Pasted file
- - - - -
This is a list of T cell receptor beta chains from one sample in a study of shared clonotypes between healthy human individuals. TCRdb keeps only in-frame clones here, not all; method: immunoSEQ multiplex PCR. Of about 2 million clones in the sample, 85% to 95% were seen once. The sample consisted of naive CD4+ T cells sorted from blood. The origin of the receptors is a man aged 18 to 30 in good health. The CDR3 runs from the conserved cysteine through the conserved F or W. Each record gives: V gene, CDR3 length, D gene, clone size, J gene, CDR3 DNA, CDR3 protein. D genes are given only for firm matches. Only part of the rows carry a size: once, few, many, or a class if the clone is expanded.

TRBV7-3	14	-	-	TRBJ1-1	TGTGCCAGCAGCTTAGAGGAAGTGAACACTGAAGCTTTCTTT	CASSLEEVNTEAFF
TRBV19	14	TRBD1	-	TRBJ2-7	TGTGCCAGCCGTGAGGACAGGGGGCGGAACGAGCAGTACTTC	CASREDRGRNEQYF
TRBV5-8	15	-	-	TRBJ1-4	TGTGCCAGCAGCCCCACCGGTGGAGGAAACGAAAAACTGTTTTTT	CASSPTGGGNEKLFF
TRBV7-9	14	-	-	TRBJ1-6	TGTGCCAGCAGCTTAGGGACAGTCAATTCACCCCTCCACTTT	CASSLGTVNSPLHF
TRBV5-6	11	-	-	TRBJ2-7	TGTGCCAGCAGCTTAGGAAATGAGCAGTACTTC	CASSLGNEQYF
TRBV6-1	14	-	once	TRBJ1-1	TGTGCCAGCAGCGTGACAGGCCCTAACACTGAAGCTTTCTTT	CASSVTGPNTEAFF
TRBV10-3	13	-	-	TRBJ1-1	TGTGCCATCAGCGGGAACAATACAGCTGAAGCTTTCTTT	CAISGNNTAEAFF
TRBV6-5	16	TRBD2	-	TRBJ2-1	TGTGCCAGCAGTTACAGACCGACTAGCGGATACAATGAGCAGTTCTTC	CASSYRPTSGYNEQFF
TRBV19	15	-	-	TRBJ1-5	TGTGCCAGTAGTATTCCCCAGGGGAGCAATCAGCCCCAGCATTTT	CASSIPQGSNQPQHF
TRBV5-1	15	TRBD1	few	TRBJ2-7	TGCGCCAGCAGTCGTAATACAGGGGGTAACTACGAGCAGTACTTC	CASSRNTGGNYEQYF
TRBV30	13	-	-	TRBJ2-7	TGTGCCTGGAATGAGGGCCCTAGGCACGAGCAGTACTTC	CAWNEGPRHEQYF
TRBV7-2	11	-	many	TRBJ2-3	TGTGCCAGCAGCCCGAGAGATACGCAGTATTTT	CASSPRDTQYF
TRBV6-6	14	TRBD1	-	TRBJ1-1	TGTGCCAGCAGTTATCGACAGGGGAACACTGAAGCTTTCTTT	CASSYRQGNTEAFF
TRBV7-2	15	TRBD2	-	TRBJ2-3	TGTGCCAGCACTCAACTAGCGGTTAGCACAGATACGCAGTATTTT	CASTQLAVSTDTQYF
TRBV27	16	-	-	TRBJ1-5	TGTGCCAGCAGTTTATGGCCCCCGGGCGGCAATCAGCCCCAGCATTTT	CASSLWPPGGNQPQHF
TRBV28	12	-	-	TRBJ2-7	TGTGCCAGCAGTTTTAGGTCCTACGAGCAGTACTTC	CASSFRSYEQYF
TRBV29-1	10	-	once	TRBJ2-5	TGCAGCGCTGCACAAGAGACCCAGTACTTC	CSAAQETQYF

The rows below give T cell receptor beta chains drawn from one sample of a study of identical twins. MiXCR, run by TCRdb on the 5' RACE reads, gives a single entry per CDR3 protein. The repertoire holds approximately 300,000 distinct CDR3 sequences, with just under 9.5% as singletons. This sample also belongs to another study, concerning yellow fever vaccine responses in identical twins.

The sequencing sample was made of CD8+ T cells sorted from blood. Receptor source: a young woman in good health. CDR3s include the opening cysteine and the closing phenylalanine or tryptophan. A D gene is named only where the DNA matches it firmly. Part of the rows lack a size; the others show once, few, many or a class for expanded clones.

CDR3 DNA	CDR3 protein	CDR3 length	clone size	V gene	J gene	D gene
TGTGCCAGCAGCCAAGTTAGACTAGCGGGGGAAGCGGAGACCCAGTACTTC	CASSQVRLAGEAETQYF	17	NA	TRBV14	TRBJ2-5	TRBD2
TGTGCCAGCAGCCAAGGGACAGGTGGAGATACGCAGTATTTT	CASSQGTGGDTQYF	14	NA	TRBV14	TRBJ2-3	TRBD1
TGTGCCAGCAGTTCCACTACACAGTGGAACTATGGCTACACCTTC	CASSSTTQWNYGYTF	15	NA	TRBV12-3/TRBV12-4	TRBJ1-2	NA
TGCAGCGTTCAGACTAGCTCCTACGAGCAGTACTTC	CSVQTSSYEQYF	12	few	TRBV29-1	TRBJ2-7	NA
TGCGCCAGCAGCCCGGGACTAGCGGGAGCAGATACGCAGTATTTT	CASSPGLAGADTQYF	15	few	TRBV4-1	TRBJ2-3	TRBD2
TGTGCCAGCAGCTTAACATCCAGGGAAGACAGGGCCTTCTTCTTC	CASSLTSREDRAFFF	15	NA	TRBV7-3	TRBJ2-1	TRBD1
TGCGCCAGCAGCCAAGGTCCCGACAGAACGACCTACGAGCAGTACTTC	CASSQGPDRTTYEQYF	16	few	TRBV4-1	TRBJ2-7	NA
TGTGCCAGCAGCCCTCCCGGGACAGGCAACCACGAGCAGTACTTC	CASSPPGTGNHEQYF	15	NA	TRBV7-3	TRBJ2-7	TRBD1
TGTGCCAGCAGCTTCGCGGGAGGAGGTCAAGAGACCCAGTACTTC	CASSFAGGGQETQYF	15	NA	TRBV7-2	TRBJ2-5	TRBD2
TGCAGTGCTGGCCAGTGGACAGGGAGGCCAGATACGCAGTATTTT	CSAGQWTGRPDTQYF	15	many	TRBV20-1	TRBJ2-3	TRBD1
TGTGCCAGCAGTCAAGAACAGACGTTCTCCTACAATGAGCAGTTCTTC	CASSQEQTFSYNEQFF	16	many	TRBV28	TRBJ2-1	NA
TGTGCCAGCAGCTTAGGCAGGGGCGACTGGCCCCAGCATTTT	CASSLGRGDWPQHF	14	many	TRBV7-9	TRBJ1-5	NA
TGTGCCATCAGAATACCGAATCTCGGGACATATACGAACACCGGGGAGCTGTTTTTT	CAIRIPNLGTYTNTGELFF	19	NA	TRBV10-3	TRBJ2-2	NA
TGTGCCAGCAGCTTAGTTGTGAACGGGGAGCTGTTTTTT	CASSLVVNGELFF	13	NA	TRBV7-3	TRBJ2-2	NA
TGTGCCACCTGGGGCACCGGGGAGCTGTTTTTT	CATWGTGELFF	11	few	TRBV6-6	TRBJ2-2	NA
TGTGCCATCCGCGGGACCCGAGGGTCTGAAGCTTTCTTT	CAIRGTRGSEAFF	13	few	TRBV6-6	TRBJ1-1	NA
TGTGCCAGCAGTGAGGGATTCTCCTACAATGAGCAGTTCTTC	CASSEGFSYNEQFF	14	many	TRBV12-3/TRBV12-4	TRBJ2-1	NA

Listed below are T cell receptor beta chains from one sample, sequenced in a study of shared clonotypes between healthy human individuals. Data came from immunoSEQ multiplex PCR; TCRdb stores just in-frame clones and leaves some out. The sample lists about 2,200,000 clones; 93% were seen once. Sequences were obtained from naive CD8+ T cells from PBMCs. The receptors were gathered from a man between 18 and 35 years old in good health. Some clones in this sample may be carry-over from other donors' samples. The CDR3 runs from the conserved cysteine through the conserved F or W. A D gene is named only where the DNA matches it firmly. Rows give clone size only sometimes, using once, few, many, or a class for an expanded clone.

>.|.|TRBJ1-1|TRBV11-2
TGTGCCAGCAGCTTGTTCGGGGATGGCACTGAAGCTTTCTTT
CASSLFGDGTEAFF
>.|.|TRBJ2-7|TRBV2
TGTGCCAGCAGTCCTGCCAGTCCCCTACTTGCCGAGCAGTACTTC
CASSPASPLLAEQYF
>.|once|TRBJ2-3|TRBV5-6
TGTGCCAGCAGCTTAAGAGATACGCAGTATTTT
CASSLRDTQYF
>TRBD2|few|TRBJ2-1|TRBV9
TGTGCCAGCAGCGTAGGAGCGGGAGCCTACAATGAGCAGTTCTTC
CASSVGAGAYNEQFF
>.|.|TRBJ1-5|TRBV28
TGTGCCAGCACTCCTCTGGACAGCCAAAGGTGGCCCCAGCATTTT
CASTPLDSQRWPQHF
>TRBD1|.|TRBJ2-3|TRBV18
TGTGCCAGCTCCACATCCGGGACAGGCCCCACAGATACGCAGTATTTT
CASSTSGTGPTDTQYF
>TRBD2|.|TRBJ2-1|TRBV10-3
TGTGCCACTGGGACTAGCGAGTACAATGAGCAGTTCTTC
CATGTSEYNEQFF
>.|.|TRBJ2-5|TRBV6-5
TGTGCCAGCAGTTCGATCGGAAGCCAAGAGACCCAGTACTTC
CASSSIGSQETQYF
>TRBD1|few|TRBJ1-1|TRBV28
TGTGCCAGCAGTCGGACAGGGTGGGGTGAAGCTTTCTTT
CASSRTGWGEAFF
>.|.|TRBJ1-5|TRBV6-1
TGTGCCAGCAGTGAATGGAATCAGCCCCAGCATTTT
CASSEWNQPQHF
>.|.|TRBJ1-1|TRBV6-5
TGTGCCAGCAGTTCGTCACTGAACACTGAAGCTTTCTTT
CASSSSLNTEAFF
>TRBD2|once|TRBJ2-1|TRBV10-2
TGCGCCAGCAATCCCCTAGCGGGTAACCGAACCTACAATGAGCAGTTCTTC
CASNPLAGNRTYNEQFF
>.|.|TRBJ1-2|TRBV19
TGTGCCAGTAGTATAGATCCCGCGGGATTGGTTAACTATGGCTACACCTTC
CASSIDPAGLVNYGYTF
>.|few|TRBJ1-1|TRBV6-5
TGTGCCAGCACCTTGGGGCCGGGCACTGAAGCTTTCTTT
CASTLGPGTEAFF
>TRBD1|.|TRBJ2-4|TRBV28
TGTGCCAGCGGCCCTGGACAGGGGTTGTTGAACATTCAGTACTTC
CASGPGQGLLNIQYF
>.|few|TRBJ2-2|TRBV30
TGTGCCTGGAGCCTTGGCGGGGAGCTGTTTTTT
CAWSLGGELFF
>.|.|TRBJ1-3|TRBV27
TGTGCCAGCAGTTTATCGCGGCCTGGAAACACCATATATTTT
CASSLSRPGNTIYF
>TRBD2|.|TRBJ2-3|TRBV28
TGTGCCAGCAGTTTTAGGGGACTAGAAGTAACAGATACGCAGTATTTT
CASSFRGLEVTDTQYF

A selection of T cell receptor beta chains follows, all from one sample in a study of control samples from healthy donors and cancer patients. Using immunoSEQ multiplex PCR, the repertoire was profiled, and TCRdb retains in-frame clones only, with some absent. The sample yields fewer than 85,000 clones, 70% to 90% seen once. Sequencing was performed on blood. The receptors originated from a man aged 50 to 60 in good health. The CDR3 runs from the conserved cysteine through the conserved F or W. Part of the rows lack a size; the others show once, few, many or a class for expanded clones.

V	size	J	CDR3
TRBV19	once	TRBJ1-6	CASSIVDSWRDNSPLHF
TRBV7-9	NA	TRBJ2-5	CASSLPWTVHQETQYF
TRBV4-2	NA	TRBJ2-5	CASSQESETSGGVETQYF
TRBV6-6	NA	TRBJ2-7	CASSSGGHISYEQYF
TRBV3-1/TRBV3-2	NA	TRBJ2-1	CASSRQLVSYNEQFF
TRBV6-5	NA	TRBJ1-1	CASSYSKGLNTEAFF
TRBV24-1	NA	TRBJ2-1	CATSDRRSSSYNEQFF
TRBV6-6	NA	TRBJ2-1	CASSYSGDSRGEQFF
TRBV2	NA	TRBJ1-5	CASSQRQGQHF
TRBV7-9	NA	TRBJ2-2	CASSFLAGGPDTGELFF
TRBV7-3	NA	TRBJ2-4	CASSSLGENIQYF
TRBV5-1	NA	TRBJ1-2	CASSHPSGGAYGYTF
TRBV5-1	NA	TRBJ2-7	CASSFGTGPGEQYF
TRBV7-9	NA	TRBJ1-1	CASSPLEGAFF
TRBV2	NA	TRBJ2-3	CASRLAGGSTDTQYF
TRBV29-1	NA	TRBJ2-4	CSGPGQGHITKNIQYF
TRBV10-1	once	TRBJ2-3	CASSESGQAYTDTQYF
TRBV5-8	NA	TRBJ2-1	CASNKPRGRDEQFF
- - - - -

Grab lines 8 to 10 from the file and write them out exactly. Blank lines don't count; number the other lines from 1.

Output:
TRBV10-3	13	-	-	TRBJ1-1	TGTGCCATCAGCGGGAACAATACAGCTGAAGCTTTCTTT	CAISGNNTAEAFF
TRBV6-5	16	TRBD2	-	TRBJ2-1	TGTGCCAGCAGTTACAGACCGACTAGCGGATACAATGAGCAGTTCTTC	CASSYRPTSGYNEQFF
TRBV19	15	-	-	TRBJ1-5	TGTGCCAGTAGTATTCCCCAGGGGAGCAATCAGCCCCAGCATTTT	CASSIPQGSNQPQHF